The International Monetary Fund has raised Kenya’s 2021 economic growth forecast from 4.7% to 7.6% after reaching a financing agreement with Kenyan authorities.
On February 16, 2021, the IMF revealed that it had reached a 3-year $2.4 billion financing agreement with Kenya to support the country’s COVID-19 response and reduce the level of debt relative to the GDP.
The IMF program is based on revenue-led fiscal consolidation and strong economic growth. Kenya expects a steady increase in tax revenue from the main tax revenue streams: income tax, value-added tax, import duty, and excise duty as the economy slowly returns to pre-pandemic growth levels.
Analysts at Citi Research do not share the IMF’s highly optimistic outlook on Kenya’s GDP growth. The analysts describe the IMF’s forecast as extremely aggressive and expect Kenya’s economy to expand at 4.9% in 2021.
Although some lawmakers and analysts are against the issuance of a Eurobond due to the high-interest cost, Kenya’s 2021 Budget Policy Statement shows that the country plans to issue Kes 123.8 billion Eurobond before the end of the fiscal year ending in June 2021, and Kes124.5 billion Eurobond in the coming fiscal year 2021/22.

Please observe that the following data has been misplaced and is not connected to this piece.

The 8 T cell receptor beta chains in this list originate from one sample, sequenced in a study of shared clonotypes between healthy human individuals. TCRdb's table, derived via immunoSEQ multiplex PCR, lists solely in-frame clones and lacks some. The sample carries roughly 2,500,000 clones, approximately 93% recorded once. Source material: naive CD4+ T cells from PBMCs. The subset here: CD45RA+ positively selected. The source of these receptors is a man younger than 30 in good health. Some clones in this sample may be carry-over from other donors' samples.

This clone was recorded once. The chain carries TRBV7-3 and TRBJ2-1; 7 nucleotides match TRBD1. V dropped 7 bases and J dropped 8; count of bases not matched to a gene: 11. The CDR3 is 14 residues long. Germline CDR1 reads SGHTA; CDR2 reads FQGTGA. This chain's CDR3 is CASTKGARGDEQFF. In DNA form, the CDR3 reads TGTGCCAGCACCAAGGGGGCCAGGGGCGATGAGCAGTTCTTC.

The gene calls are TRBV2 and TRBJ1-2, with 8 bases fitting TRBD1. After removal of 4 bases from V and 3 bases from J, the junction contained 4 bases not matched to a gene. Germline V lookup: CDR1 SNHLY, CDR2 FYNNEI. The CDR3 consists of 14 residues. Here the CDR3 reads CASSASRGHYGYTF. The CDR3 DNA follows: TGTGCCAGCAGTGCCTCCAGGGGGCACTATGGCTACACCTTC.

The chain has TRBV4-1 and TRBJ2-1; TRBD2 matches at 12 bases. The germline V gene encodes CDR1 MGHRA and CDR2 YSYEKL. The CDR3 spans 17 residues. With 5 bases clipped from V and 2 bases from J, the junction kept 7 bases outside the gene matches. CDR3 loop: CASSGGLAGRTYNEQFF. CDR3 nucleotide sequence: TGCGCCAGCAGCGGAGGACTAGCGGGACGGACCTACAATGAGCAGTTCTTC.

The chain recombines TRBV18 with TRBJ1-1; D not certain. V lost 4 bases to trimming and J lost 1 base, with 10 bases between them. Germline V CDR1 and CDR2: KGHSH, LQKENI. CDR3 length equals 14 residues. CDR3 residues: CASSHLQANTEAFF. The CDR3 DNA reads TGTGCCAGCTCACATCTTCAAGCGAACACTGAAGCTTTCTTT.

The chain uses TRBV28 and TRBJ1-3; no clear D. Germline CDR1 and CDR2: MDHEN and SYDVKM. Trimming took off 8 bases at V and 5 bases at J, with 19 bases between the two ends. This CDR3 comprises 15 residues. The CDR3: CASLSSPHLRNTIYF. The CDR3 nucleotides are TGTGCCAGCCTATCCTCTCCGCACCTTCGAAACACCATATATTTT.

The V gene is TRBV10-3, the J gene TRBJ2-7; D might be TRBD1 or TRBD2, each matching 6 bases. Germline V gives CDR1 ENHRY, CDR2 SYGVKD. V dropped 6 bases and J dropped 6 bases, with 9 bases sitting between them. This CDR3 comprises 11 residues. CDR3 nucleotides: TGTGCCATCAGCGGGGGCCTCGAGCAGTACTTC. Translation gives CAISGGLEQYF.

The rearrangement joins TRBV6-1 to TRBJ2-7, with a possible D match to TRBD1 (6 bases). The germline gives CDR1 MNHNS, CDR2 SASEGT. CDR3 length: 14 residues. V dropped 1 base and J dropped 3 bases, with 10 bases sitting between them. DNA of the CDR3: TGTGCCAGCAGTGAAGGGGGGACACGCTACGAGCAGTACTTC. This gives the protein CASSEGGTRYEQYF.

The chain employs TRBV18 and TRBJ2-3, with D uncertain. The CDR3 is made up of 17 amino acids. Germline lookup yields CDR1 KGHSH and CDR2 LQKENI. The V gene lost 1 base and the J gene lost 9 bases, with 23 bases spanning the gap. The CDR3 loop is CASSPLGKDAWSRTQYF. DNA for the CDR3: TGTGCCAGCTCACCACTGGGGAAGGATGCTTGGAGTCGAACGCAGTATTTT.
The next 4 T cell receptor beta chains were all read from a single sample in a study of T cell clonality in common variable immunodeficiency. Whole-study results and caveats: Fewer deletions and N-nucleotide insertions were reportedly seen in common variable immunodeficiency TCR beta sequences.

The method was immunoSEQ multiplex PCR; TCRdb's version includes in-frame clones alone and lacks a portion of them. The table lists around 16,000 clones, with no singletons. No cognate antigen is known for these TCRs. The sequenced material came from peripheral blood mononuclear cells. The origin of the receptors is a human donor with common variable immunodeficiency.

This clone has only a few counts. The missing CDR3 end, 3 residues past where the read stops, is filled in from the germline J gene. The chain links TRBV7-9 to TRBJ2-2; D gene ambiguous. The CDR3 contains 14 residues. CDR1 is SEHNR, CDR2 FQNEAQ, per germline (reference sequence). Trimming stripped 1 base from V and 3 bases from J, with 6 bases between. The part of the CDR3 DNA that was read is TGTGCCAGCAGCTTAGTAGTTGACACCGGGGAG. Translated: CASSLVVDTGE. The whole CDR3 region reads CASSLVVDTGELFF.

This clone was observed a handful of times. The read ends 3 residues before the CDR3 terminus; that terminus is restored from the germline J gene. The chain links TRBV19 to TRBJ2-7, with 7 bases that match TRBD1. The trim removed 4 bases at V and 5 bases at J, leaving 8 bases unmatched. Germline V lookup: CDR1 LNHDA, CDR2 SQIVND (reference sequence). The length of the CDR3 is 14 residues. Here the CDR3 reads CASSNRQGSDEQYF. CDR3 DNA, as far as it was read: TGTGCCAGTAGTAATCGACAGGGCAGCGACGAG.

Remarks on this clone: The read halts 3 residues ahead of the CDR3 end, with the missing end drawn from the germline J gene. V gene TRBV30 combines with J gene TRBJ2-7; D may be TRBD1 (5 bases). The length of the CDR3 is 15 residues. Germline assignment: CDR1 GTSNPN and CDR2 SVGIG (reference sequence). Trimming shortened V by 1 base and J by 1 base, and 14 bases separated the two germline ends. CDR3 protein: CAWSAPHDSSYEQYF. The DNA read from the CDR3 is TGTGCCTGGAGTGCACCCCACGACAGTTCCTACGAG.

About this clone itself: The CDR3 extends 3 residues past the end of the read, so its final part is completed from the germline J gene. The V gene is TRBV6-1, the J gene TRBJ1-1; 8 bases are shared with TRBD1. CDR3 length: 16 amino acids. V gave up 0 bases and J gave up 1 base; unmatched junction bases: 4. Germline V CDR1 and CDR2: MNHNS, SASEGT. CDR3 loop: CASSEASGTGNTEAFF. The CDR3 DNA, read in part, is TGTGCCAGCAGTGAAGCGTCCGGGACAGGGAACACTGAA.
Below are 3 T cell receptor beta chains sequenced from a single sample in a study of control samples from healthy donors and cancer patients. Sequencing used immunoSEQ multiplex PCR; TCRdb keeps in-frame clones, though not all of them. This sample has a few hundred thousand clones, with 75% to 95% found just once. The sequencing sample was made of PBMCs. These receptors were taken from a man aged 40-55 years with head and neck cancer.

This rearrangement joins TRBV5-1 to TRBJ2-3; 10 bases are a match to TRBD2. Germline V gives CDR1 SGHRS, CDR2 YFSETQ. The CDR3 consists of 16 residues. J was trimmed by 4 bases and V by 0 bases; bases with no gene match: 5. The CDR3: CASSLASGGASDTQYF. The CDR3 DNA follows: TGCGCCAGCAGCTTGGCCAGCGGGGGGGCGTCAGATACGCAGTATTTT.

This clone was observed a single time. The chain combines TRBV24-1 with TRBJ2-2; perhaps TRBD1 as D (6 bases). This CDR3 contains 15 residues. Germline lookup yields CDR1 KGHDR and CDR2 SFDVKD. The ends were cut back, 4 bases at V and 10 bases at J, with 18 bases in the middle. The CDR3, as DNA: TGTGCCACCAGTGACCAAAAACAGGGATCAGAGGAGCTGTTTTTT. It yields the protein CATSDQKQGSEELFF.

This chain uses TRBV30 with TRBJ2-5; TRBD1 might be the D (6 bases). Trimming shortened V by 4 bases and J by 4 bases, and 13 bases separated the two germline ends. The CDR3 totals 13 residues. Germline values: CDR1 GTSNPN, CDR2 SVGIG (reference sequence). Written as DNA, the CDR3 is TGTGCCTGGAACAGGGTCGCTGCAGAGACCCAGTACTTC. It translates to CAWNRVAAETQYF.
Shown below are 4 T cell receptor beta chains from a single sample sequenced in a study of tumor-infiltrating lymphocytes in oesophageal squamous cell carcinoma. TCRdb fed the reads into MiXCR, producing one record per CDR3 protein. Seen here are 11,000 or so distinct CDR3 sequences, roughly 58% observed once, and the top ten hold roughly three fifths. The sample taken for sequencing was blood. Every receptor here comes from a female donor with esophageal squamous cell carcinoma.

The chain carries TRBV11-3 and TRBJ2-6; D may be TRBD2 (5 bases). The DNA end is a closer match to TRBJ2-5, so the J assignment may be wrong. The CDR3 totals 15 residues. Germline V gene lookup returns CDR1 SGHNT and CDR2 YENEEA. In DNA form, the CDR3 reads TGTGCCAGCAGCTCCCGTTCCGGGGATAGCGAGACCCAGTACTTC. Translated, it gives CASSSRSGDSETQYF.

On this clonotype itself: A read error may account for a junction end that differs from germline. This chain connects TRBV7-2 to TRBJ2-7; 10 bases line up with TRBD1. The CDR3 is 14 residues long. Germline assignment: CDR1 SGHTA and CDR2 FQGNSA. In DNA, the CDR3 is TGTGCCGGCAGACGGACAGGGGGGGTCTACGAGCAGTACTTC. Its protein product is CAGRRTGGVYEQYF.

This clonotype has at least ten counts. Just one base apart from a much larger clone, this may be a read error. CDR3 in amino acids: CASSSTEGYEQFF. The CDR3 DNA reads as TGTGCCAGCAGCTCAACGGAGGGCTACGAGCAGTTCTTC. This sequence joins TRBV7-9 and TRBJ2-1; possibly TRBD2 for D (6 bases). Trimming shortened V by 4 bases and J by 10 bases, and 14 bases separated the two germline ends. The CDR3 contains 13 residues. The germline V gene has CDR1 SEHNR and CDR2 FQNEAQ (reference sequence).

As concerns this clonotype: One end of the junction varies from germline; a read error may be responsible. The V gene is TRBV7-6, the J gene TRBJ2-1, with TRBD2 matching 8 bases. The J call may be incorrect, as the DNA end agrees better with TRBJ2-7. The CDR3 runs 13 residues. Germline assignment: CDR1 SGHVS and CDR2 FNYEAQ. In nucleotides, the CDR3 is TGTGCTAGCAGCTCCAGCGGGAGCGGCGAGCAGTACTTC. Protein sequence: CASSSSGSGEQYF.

Additionally, the National Treasury intends to use external re-financing options of Kes 220 billion in the current fiscal year ending in June 2021 and Kes 351 billion in the next fiscal year.
According to Citi Research, the Central Bank of Kenya may be one of the first central banks in Africa to raise its monetary policy rate in 2021. The country aims to increase domestic debt issuance. The move will “act as a potential barometer for the potential policy response of other central banks across the continent,” said Citi.